Summary and Analysis
This article is an important summary of the "devastating" effects of equating the "practice of medicine" with the "prescribing of drugs."
In the area of drug addiction prevention and treatment, we are all too familiar with the problems generated by over-prescribing. The rush to place Medication-Assisted Treatment (MAT) at the center of the official response to the opioid crisis is but the latest in a long series of mistakes in which it was assumed more drugs would solve our health problems.
In contrast, the article defines "evidence-based medicine" to encompass many aspects of care, not just pharmacology: "...the integration of clinical expertise, the best available evidence and – most importantly – taking patients’ preferences and values into consideration."
"Many pathways to recovery" and "choice in treatment" are the analogs in the addiction treatment world of the last point -- patient preferences and values. Never has it been more important to defend and protect the concept of "many pathways to recovery" than in today's world of highly marketed MAT.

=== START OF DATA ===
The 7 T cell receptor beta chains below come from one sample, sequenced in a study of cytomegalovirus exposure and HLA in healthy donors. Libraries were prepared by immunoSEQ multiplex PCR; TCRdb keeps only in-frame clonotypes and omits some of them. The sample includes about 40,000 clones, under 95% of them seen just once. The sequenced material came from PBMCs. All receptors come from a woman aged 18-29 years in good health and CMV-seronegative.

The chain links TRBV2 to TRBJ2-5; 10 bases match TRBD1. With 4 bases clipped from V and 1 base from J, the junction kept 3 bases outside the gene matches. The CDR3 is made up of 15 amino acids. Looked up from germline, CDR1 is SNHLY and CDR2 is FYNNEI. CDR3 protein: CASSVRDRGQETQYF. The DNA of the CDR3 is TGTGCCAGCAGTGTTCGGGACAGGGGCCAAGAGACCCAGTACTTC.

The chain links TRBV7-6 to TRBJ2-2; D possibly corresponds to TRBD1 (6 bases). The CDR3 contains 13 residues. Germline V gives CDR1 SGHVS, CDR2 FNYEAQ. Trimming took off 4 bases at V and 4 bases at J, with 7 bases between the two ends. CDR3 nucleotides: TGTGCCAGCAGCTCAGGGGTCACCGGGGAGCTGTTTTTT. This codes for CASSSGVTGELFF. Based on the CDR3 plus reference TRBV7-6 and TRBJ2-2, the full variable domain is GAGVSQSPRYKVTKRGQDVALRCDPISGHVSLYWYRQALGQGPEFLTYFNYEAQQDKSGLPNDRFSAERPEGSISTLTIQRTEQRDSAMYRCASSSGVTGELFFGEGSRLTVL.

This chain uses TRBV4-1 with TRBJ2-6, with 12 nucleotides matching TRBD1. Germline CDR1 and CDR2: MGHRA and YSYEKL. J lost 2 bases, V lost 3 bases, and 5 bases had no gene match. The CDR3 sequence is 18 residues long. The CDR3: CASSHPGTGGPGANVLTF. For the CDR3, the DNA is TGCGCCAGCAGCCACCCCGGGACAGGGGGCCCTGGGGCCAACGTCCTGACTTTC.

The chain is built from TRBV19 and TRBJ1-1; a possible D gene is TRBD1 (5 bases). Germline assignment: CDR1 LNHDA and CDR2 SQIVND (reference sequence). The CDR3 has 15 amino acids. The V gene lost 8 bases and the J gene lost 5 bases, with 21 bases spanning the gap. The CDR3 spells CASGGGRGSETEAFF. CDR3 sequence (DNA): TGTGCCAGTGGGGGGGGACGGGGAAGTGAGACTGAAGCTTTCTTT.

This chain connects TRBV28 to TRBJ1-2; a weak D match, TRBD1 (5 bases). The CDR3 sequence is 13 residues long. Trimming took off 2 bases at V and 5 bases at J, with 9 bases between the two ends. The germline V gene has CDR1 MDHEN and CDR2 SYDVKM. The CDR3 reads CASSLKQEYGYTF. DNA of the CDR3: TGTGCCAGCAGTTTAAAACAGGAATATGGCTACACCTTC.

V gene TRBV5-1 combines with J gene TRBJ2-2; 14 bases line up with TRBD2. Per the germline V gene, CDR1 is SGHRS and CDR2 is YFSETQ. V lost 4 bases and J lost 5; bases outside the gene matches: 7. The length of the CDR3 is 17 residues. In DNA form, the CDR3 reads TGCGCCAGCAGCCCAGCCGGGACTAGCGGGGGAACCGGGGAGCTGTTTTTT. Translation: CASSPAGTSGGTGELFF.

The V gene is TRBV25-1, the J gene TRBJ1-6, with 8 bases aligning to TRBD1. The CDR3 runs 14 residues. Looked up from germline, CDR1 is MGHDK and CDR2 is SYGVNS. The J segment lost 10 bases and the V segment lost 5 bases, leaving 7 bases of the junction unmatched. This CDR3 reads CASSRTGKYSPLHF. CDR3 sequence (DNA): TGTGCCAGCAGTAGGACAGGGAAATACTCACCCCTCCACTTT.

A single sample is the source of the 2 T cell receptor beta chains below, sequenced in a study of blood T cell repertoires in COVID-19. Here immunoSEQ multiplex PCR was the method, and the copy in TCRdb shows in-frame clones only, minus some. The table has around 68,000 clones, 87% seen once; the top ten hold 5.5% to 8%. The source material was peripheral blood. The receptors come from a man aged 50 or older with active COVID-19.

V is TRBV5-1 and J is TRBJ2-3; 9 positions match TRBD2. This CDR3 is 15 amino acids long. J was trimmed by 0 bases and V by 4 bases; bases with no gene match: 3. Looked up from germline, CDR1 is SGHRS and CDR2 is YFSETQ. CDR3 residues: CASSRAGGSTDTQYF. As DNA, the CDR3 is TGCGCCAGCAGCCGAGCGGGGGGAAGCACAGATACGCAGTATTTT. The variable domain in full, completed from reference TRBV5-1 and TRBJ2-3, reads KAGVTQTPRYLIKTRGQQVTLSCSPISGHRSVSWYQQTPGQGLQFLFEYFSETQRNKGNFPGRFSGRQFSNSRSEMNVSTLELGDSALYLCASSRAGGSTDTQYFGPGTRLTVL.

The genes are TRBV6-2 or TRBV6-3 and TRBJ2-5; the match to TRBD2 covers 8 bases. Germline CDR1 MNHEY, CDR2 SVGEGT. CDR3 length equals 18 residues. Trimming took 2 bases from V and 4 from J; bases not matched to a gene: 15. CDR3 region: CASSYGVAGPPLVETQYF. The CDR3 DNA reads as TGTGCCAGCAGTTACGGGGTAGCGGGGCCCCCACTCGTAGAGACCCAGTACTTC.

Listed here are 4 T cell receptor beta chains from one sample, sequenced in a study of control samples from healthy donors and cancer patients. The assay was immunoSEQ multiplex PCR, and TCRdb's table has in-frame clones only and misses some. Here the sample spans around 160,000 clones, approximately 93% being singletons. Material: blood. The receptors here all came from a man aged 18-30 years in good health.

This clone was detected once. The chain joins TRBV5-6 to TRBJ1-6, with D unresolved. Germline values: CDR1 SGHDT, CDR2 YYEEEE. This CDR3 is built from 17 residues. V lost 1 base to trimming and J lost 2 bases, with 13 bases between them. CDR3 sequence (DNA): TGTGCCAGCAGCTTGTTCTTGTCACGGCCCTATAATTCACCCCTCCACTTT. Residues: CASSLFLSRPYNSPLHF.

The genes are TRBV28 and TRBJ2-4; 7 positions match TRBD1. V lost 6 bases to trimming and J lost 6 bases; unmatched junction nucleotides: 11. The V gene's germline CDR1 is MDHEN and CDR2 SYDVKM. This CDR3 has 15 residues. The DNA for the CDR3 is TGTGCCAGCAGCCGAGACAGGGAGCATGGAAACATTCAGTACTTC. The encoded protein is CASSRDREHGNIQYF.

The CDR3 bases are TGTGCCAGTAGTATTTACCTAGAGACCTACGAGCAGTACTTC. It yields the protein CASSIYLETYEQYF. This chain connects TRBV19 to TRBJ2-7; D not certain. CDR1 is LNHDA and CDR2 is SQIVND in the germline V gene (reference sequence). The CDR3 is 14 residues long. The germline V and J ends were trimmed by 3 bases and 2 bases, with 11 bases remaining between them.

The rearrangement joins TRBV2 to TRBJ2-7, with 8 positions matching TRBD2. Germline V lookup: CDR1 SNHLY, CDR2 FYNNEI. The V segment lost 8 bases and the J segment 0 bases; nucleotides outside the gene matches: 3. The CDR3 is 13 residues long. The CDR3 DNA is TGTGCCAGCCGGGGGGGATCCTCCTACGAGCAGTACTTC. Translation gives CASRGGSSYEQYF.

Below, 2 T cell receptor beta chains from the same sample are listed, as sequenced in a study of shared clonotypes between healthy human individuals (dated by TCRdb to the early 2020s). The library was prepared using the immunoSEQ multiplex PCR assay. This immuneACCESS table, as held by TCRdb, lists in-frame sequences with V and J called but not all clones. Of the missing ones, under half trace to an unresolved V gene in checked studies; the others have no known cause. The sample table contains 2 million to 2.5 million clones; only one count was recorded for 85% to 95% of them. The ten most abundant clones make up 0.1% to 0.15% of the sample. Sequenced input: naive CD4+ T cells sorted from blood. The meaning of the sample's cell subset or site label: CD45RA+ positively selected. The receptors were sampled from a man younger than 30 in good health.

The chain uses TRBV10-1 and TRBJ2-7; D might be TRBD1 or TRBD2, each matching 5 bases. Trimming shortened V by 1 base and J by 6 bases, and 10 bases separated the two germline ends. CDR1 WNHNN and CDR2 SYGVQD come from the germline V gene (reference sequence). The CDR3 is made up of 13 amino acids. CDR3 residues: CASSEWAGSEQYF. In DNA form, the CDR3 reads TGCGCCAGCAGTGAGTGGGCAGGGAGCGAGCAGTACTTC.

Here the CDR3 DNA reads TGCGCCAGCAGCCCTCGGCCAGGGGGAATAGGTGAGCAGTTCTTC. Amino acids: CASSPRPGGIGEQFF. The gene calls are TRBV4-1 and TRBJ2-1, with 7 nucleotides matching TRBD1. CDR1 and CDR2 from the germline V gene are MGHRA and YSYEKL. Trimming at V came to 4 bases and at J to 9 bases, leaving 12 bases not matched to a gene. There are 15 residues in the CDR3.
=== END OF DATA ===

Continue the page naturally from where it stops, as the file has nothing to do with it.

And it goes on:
Excerpted from The Guardian
When former airline pilot Tony Royle came to see me last year to seek reassurance that it was OK to participate in an Ironman event, having stopped all his medications 18 months after suffering a heart attack, I was initially a little alarmed.
But after talking to him, I realised he had made an informed decision to stop the medication after suffering side effects, and instead had opted for a diet and lifestyle approach to manage his heart disease.
His case is a great example of how evidence-based medicine should be practised. This is the integration of clinical expertise, the best available evidence and – most importantly – taking patients’ preferences and values into consideration.